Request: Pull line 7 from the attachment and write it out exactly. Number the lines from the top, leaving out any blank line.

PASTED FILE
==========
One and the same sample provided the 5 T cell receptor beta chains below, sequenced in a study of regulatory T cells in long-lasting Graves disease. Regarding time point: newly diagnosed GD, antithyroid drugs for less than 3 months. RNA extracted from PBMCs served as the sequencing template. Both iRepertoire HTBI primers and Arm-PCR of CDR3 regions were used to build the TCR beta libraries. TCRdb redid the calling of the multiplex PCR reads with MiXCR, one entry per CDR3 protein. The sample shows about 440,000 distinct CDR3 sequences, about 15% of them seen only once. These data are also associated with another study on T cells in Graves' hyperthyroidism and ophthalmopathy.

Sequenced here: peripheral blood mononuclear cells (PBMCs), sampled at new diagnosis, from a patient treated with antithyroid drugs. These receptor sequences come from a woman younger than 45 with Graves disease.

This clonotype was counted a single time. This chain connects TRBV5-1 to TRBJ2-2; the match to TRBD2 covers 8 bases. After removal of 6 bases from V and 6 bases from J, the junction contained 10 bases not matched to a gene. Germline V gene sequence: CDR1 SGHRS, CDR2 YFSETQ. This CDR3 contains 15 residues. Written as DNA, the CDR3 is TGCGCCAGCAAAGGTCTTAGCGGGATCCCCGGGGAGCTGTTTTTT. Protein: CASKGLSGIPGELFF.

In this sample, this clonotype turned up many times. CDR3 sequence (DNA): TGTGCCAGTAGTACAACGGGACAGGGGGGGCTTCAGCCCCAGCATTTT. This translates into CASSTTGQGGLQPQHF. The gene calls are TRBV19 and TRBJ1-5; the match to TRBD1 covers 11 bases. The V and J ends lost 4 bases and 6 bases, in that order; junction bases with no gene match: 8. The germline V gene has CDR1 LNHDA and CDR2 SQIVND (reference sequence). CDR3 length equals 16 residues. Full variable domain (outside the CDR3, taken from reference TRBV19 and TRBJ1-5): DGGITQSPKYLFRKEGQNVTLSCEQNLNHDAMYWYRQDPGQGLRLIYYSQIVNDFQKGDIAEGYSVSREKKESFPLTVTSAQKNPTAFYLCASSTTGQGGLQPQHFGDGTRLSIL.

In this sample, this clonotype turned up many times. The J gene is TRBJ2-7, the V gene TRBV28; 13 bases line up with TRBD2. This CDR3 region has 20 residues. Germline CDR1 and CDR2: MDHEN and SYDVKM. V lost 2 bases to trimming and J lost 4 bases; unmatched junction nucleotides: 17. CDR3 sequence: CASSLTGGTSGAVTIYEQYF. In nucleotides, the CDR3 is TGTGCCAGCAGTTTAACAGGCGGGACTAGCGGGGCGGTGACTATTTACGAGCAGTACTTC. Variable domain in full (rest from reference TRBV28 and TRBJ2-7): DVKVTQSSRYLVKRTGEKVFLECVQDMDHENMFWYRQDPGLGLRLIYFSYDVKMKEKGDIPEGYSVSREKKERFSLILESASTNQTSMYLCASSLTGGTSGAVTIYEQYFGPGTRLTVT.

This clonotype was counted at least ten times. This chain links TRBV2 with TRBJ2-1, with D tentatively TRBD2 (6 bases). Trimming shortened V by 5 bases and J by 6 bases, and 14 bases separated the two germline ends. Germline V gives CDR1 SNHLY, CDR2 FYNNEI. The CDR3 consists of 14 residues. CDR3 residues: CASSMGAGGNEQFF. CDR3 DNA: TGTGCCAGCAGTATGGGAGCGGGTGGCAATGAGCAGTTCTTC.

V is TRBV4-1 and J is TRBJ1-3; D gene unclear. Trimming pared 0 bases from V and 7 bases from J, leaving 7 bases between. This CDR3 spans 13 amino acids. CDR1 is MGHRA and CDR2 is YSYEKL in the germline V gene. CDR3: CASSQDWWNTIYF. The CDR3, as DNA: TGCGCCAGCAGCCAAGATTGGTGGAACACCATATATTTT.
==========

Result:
V is TRBV4-1 and J is TRBJ1-3; D gene unclear. Trimming pared 0 bases from V and 7 bases from J, leaving 7 bases between. This CDR3 spans 13 amino acids. CDR1 is MGHRA and CDR2 is YSYEKL in the germline V gene. CDR3: CASSQDWWNTIYF. The CDR3, as DNA: TGCGCCAGCAGCCAAGATTGGTGGAACACCATATATTTT.